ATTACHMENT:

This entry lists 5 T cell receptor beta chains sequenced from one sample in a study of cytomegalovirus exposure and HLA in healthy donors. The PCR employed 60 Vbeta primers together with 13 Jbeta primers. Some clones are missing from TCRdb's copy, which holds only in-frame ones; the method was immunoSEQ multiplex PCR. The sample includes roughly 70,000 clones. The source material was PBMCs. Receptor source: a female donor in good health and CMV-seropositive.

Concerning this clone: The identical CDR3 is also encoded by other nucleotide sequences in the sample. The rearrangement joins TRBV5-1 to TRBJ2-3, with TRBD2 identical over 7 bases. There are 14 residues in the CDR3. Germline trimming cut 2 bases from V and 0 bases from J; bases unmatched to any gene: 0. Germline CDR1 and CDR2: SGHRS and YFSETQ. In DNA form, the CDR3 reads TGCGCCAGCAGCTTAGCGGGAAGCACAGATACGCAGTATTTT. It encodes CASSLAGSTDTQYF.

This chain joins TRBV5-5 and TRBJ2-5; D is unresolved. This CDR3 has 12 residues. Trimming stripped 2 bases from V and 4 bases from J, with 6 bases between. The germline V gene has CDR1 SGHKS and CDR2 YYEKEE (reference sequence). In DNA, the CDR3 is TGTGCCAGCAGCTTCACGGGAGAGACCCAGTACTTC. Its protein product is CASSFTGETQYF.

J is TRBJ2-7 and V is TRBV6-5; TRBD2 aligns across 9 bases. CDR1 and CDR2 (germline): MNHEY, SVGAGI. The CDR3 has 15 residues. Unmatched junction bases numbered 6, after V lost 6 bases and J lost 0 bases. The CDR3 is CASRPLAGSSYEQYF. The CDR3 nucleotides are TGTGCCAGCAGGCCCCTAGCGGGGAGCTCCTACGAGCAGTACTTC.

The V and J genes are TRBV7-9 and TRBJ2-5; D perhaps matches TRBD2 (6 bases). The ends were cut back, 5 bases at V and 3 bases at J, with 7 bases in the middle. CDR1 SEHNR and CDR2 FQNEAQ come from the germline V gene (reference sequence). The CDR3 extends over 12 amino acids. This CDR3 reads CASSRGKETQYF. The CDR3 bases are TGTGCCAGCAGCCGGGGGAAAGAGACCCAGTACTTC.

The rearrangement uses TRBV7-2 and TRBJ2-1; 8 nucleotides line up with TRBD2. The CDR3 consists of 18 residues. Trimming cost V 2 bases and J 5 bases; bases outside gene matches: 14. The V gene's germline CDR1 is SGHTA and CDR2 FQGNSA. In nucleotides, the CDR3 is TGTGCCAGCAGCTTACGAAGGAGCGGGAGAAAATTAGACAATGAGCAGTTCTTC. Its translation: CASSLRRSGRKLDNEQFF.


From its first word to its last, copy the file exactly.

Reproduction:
This entry lists 5 T cell receptor beta chains sequenced from one sample in a study of cytomegalovirus exposure and HLA in healthy donors. The PCR employed 60 Vbeta primers together with 13 Jbeta primers. Some clones are missing from TCRdb's copy, which holds only in-frame ones; the method was immunoSEQ multiplex PCR. The sample includes roughly 70,000 clones. The source material was PBMCs. Receptor source: a female donor in good health and CMV-seropositive.

Concerning this clone: The identical CDR3 is also encoded by other nucleotide sequences in the sample. The rearrangement joins TRBV5-1 to TRBJ2-3, with TRBD2 identical over 7 bases. There are 14 residues in the CDR3. Germline trimming cut 2 bases from V and 0 bases from J; bases unmatched to any gene: 0. Germline CDR1 and CDR2: SGHRS and YFSETQ. In DNA form, the CDR3 reads TGCGCCAGCAGCTTAGCGGGAAGCACAGATACGCAGTATTTT. It encodes CASSLAGSTDTQYF.

This chain joins TRBV5-5 and TRBJ2-5; D is unresolved. This CDR3 has 12 residues. Trimming stripped 2 bases from V and 4 bases from J, with 6 bases between. The germline V gene has CDR1 SGHKS and CDR2 YYEKEE (reference sequence). In DNA, the CDR3 is TGTGCCAGCAGCTTCACGGGAGAGACCCAGTACTTC. Its protein product is CASSFTGETQYF.

J is TRBJ2-7 and V is TRBV6-5; TRBD2 aligns across 9 bases. CDR1 and CDR2 (germline): MNHEY, SVGAGI. The CDR3 has 15 residues. Unmatched junction bases numbered 6, after V lost 6 bases and J lost 0 bases. The CDR3 is CASRPLAGSSYEQYF. The CDR3 nucleotides are TGTGCCAGCAGGCCCCTAGCGGGGAGCTCCTACGAGCAGTACTTC.

The V and J genes are TRBV7-9 and TRBJ2-5; D perhaps matches TRBD2 (6 bases). The ends were cut back, 5 bases at V and 3 bases at J, with 7 bases in the middle. CDR1 SEHNR and CDR2 FQNEAQ come from the germline V gene (reference sequence). The CDR3 extends over 12 amino acids. This CDR3 reads CASSRGKETQYF. The CDR3 bases are TGTGCCAGCAGCCGGGGGAAAGAGACCCAGTACTTC.

The rearrangement uses TRBV7-2 and TRBJ2-1; 8 nucleotides line up with TRBD2. The CDR3 consists of 18 residues. Trimming cost V 2 bases and J 5 bases; bases outside gene matches: 14. The V gene's germline CDR1 is SGHTA and CDR2 FQGNSA. In nucleotides, the CDR3 is TGTGCCAGCAGCTTACGAAGGAGCGGGAGAAAATTAGACAATGAGCAGTTCTTC. Its translation: CASSLRRSGRKLDNEQFF.